Mary Sue Coleman,
The University of Michigan
ceremony, the University of Kentucky
your own hoops”
you, President Todd, for inviting me to speak at today’s
thank you also to the Trustees, to the distinguished faculty
members, many of whom once were my colleagues, and to the
families and friends of the graduates.
above all, I want to greet the talented class of 2003!
a pleasure it is for me to join you for the celebration of
this commencement, this new beginning for all of you
graduating on this glorious day.
see joy on your faces today, and sense the jubilation of the
conclusion of your journey here. But for most of us at Commencement, that joy is
always tinged with a bit of melancholy.
are moving on to new adventures, but are leaving behind an
intense life of scholarship, friends, and routines.
people you have come to know at UK have created a circle of
experience that has greatly expanded the sphere of family
and friends you knew when you first arrived here. With today’s ceremony, you are about to begin
expanding your lives even further.
can find perspectives on the cycles of life in many
Native American Lakota tribe has a spiritual concept for the
interconnections of our lives, which they call the “sacred
hoop.” The beauty of the sacred hoop is its linkage of all aspects
of life: nature,
humanity, and spirituality.>
your lives constantly evolve, you will continue to re-shape
your personal hoops, leaving some elements behind, and
always adding new components: new family, new friends, new locations.
the elation and sadness of life-changing events is a
remember experiencing these mixed emotions when I departed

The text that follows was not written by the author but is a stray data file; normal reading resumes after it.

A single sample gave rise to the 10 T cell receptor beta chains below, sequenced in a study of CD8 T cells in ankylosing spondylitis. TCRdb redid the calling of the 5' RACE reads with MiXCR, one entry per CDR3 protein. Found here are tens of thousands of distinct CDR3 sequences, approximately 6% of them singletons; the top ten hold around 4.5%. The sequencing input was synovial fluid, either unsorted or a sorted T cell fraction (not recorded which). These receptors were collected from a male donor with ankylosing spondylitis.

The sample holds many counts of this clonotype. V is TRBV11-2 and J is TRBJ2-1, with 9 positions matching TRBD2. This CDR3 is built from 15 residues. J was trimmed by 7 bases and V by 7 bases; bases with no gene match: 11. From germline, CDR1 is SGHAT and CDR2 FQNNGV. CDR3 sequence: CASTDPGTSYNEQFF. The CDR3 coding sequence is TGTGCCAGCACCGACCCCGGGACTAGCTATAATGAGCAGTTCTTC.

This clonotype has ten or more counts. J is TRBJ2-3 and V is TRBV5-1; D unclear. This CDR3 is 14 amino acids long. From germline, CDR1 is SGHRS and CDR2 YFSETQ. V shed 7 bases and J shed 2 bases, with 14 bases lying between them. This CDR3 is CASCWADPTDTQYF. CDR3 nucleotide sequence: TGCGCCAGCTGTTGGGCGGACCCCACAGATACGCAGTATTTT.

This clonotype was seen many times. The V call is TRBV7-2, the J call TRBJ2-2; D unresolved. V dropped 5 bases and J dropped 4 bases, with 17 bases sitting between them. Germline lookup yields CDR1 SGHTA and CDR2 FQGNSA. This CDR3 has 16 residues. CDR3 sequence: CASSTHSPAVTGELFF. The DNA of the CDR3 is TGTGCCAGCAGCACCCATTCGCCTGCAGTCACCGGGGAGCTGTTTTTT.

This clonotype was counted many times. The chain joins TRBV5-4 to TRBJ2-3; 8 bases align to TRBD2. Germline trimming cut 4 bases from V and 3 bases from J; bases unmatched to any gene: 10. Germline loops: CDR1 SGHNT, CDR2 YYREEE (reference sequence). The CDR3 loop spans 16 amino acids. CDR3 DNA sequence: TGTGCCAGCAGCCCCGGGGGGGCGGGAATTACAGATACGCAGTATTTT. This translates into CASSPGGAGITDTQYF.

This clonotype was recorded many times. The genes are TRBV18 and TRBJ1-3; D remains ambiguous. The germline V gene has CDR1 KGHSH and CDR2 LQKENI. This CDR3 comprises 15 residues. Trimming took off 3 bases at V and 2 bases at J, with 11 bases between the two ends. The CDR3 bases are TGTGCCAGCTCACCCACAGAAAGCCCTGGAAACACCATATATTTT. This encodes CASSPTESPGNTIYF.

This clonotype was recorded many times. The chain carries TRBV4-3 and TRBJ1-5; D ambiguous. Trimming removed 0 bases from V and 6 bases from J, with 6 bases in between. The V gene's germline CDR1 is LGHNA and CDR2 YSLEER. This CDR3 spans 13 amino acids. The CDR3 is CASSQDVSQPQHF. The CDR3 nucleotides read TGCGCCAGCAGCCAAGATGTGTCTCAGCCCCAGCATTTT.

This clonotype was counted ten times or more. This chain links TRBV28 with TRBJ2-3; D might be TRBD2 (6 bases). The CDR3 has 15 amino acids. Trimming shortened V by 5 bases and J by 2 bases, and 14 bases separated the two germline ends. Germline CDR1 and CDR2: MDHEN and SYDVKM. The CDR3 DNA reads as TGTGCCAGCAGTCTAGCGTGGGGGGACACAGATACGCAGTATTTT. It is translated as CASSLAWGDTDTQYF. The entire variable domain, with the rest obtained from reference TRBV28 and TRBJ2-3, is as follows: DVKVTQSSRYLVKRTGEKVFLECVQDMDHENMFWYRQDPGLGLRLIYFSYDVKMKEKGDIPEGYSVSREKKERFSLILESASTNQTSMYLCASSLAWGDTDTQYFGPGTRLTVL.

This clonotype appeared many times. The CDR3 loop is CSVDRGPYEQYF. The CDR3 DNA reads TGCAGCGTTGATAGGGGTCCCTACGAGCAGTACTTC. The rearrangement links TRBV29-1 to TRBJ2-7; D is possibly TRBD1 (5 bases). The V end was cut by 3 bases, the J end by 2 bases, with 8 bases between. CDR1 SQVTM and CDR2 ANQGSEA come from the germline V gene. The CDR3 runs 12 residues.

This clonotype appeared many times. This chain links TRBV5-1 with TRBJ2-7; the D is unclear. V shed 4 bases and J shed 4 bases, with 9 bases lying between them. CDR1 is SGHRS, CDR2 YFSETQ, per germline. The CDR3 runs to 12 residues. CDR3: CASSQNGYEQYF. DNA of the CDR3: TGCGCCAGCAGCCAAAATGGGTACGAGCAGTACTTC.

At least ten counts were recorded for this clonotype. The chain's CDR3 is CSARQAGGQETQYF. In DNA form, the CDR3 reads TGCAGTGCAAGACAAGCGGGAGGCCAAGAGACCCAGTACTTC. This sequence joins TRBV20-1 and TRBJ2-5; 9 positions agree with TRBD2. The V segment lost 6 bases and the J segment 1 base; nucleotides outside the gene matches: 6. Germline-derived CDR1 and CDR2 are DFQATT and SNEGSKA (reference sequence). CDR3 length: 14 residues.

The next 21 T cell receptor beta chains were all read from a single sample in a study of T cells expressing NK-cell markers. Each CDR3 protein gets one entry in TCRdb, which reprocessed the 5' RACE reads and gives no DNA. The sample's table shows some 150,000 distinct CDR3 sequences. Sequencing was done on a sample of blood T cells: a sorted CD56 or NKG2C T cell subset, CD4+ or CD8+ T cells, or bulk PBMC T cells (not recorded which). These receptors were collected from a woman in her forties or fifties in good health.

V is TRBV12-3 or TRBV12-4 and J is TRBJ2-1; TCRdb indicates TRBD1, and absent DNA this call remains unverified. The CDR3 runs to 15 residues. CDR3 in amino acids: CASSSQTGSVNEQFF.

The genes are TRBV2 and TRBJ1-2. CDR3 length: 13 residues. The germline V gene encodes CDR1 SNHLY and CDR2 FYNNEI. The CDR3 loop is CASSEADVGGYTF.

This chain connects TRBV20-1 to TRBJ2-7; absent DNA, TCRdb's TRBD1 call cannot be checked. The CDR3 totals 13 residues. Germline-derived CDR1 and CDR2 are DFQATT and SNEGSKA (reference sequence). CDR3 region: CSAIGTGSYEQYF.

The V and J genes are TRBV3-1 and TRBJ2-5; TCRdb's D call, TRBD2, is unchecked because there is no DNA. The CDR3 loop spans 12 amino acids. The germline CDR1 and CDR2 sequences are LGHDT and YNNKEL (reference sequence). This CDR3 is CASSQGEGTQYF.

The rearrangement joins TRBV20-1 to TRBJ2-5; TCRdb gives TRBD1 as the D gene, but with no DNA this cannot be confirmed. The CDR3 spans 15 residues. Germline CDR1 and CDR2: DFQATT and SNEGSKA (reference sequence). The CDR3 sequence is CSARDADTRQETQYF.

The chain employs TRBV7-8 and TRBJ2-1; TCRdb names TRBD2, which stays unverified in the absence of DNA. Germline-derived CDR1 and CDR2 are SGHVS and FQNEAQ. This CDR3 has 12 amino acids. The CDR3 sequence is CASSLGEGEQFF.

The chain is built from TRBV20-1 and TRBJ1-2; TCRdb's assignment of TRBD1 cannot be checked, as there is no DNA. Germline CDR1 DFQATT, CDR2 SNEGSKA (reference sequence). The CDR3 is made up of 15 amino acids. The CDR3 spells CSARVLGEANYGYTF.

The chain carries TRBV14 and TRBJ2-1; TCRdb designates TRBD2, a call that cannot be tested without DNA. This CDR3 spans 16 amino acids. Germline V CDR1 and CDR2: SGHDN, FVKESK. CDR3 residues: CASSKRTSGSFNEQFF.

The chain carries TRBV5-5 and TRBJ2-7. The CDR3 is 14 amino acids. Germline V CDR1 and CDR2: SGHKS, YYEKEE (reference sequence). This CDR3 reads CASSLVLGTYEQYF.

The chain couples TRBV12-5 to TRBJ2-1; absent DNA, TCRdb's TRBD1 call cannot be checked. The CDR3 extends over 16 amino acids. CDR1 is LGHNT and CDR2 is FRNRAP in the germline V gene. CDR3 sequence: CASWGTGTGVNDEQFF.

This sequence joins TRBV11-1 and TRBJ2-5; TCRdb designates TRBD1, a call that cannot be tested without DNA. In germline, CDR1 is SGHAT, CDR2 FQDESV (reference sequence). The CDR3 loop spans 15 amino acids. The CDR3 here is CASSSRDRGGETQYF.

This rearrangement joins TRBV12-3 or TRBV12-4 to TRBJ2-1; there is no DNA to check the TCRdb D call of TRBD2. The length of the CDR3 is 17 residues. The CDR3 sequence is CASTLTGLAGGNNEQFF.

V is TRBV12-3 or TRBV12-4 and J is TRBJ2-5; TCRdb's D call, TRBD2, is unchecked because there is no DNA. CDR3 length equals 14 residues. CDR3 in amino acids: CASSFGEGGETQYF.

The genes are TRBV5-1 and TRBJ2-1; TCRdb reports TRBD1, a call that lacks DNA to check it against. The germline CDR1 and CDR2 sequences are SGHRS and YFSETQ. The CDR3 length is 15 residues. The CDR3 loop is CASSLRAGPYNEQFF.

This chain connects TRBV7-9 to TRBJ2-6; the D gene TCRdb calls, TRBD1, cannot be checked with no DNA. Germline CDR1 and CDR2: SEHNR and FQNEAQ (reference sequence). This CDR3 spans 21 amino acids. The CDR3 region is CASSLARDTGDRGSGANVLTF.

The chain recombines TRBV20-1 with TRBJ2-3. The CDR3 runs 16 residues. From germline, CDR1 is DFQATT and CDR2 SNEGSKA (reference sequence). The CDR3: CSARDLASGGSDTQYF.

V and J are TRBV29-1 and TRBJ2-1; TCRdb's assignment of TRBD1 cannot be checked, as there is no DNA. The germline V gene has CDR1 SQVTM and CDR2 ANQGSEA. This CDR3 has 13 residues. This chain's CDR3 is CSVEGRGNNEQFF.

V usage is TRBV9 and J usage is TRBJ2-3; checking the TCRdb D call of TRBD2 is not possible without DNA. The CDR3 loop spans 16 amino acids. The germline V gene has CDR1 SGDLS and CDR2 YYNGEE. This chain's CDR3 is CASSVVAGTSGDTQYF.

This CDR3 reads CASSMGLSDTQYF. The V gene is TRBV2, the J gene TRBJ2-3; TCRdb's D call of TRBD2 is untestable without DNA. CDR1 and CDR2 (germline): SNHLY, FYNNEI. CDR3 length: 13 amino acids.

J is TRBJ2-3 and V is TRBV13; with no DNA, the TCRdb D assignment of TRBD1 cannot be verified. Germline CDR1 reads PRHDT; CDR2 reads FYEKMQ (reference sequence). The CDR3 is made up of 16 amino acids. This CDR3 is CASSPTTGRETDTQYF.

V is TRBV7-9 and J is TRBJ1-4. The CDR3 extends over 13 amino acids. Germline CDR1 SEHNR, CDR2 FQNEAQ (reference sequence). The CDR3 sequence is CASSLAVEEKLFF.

from the University of Kentucky in 1990, after working on
this beautiful campus for nineteen years.
my own circle still includes wonderful friends I made here,
even though my own hoop of life has expanded to include
experiences I had not imagined when I left my faculty
is a profound honor to be asked to return to Kentucky – my
roots are very deep in this beautiful bluegrass state. Like many of you, I am a native Kentuckian, as was my
father, his parents, and our ancestors dating back to the
period before the Revolutionary War.
I found a sixth-grade essay written in 1926 by my
now-deceased father. After
World War I, my grandfather and his young family briefly
left Kentucky to look for better work. Like many Kentuckians of that time, they moved to
Detroit, but the relocation didn’t last long. In his sixth-grade essay, my dad wrote:
summer we took a motor trip to Detroit. We were there about six weeks. I thought I would like it up there but I didn’t. The trip was fine but Detroit is a large city and
there is no room for slingshots.”
live near Detroit now, and I can tell you firsthand that my
father was absolutely right! So they moved back to Richmond, Kentucky, where there
was plenty of room for slingshots!
University of Kentucky has provided a path of opportunity
for many fellow Kentuckians, including my father, who earned
a Master of Science degree here.
family connection to Kentucky is now continuing into the
next generation. With
me today are my husband, Ken, and our son, Jonathan.
raised Jonathan in Lexington. Although he now lives in Colorado, he has found a
lovely way to keep his Kentucky heritage alive. Last year, he married a wonderful young woman from
Kentucky, Aimee. In
fact, they will be celebrating their first anniversary
also cultivates his Kentucky roots by continuing to be an
intense fan of Wildcats basketball!
own experience at UK started very inauspiciously. I came here in 1971 as a faculty spouse, when my husband was
appointed an assistant professor in Political Science. We arrived with baby Jonathan in tow and I had
virtually no prospects to be invited to join the faculty.
I did have was a Ph.D. in biochemistry from the University
of North Carolina, a salary grant from the National